As a presidential adviser on Guantanamo Bay, Don Guter -- the former dean of Duquesne University's law school -- recommended that Barack Obama shut down the controversial prison. Guter, today the dean of the South Texas College of Law, spoke about Obama's March 7 decision to keep "Gitmo" open.
Were you disappointed by Obama's recent decision to create a system of indefinite detention at Gitmo?
It was a big disappointment. I thought we were still working toward a system where we would not have the equivalent of unlimited detention.
Back in 2009, did you imagine closing the facility would be so difficult?
We had discussed the fact that we might not be able to meet that goal of closing within a year. We thought the goal would be met, but maybe not that quickly.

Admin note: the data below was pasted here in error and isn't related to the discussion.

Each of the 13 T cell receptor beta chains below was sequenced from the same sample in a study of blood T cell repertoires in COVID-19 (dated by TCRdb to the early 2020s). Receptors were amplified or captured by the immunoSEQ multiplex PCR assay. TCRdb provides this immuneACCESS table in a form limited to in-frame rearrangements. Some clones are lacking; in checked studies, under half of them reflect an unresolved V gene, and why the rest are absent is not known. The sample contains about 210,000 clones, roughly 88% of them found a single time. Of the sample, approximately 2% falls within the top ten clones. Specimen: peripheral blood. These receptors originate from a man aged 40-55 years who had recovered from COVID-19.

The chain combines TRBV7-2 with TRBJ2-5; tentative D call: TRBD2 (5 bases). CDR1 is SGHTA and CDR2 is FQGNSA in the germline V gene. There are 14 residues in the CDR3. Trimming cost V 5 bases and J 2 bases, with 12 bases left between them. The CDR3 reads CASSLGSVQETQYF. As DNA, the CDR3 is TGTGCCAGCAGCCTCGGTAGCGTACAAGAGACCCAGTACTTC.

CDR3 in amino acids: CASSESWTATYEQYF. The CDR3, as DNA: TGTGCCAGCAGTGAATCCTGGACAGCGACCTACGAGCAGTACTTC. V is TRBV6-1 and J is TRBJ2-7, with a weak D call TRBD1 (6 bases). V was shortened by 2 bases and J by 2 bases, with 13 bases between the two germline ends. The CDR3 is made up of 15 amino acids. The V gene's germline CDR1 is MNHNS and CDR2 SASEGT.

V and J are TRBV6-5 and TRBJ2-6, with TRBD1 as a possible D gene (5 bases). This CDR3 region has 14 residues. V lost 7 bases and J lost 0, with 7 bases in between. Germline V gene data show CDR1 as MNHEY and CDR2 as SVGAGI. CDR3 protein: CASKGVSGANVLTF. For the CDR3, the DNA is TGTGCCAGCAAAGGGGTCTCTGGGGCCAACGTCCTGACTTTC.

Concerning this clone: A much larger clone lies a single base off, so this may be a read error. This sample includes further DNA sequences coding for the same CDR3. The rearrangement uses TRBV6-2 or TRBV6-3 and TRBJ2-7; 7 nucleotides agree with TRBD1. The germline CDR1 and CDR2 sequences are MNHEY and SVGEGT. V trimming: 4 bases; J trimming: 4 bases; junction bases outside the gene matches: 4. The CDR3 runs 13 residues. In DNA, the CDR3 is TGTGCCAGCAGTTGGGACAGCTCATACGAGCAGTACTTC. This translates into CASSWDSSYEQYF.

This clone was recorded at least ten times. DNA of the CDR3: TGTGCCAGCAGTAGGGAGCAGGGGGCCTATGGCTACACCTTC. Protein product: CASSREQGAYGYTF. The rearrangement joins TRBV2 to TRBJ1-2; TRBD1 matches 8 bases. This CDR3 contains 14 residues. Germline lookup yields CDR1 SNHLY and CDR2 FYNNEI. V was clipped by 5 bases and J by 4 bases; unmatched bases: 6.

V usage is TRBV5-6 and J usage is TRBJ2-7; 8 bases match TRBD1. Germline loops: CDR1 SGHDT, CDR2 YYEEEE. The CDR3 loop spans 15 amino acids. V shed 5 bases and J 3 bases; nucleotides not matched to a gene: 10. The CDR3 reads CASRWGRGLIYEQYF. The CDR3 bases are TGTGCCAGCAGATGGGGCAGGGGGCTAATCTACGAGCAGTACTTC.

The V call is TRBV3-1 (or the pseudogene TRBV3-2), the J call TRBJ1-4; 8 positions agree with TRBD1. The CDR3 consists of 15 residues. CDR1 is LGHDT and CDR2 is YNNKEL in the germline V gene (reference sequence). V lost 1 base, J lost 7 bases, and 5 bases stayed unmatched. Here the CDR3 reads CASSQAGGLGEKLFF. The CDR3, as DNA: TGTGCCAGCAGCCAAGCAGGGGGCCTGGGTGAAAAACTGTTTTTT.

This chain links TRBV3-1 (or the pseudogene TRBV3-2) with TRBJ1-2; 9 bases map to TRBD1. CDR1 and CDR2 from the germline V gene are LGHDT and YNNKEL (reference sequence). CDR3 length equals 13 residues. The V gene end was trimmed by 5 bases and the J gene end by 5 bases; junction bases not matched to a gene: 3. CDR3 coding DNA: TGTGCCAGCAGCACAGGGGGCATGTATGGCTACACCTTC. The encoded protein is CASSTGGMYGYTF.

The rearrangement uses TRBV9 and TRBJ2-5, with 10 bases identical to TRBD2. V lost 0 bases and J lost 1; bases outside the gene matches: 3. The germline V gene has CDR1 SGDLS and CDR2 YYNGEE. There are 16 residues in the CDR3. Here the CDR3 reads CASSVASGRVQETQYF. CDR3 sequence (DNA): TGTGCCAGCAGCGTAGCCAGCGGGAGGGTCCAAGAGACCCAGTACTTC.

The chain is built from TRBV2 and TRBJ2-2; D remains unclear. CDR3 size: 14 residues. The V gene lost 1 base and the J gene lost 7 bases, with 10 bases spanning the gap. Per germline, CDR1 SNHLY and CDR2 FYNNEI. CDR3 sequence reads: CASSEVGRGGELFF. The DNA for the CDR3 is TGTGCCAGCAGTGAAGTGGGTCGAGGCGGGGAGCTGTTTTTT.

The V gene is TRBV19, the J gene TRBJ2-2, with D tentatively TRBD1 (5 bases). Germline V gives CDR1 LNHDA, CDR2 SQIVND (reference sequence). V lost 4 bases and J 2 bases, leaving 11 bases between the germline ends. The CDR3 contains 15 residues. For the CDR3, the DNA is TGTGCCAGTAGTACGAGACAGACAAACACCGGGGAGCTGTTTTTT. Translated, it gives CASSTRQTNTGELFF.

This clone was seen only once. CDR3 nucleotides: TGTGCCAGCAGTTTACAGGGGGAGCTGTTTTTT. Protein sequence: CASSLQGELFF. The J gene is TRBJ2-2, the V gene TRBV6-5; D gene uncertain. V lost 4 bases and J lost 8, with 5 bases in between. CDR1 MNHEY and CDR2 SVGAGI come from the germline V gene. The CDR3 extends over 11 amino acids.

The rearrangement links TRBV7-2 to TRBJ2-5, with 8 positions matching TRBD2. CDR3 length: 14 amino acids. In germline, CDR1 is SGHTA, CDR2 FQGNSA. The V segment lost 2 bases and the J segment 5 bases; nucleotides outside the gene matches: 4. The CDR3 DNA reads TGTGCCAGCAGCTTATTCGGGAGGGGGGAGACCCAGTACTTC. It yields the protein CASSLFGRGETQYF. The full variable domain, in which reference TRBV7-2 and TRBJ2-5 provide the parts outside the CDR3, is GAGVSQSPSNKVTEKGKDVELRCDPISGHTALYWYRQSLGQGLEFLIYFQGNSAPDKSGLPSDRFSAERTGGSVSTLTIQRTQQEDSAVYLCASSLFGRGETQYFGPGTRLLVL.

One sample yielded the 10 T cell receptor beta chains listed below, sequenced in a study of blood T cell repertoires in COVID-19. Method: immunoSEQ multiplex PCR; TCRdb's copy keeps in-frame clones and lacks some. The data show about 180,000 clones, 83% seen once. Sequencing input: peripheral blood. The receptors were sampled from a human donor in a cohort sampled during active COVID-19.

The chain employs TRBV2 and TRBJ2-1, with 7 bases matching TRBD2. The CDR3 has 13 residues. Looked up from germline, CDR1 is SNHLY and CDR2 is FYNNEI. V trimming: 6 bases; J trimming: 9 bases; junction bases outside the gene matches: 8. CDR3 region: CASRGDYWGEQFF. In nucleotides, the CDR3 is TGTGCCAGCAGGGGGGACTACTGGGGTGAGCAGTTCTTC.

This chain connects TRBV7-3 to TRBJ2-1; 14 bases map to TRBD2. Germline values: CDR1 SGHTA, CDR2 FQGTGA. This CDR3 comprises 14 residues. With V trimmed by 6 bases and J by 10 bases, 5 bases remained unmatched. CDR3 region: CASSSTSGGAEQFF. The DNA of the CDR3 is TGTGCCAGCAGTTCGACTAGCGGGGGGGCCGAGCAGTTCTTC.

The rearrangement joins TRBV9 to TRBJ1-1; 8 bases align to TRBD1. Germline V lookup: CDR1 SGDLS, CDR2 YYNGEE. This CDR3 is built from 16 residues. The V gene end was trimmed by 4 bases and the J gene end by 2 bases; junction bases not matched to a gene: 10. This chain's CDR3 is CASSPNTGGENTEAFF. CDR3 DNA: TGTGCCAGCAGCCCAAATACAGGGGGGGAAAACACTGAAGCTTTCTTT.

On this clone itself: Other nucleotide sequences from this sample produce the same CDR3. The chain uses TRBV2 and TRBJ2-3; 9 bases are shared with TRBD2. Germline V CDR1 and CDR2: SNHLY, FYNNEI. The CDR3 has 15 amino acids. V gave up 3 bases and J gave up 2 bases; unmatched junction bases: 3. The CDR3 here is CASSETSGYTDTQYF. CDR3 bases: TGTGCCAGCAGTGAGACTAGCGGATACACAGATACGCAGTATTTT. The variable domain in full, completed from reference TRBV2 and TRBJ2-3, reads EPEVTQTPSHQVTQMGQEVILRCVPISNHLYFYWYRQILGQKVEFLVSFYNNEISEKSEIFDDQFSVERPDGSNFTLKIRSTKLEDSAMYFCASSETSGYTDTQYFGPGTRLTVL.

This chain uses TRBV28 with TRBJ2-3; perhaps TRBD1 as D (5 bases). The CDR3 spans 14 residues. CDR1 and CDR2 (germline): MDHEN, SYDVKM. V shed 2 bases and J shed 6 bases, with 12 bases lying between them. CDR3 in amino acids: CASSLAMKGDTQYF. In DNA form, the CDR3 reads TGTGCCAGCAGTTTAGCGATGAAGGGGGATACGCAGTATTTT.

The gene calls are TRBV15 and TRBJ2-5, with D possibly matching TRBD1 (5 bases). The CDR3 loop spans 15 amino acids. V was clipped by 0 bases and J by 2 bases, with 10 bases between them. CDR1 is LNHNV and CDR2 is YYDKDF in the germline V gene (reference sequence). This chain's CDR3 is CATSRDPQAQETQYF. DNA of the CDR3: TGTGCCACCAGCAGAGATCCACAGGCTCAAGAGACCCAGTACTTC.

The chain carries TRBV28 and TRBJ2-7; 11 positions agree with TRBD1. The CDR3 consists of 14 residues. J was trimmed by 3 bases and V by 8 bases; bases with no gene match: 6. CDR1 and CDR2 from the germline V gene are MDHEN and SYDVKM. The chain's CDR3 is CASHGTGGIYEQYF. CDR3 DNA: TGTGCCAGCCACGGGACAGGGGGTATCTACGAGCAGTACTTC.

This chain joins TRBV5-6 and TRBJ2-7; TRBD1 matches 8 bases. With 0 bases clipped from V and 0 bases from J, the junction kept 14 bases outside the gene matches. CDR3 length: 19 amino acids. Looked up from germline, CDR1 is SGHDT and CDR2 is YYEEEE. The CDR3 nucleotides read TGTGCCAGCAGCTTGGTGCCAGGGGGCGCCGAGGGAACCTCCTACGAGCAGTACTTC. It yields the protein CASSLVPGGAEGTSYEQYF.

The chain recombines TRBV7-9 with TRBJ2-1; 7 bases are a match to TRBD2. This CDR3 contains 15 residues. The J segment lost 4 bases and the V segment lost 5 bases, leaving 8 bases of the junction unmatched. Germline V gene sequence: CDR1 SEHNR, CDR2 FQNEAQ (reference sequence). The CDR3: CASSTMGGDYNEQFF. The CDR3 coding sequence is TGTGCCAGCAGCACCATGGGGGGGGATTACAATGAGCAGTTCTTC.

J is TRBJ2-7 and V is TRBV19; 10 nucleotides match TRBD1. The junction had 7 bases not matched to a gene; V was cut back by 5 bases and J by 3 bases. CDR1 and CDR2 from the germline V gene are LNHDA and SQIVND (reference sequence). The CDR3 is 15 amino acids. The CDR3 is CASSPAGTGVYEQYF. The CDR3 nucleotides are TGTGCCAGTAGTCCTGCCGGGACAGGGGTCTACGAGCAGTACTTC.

But did you ever think Gitmo would never close?
I don't think we did. The one thing that I certainly didn't anticipate was how much opposition there would be to closing it. When Congress got involved and started impeding any kind of plan to transfer the detainees to prisons here ... I think we became more pessimistic.
Republicans will likely use Obama's reversal to argue that President Bush's policies were correct ...
I don't think it shows that the Bush policies were right all along. I think it shows that the circumstances have changed and the political climate has changed. [Obama] ... is stuck with a different Congress and a different set of laws ... that have tied his hands.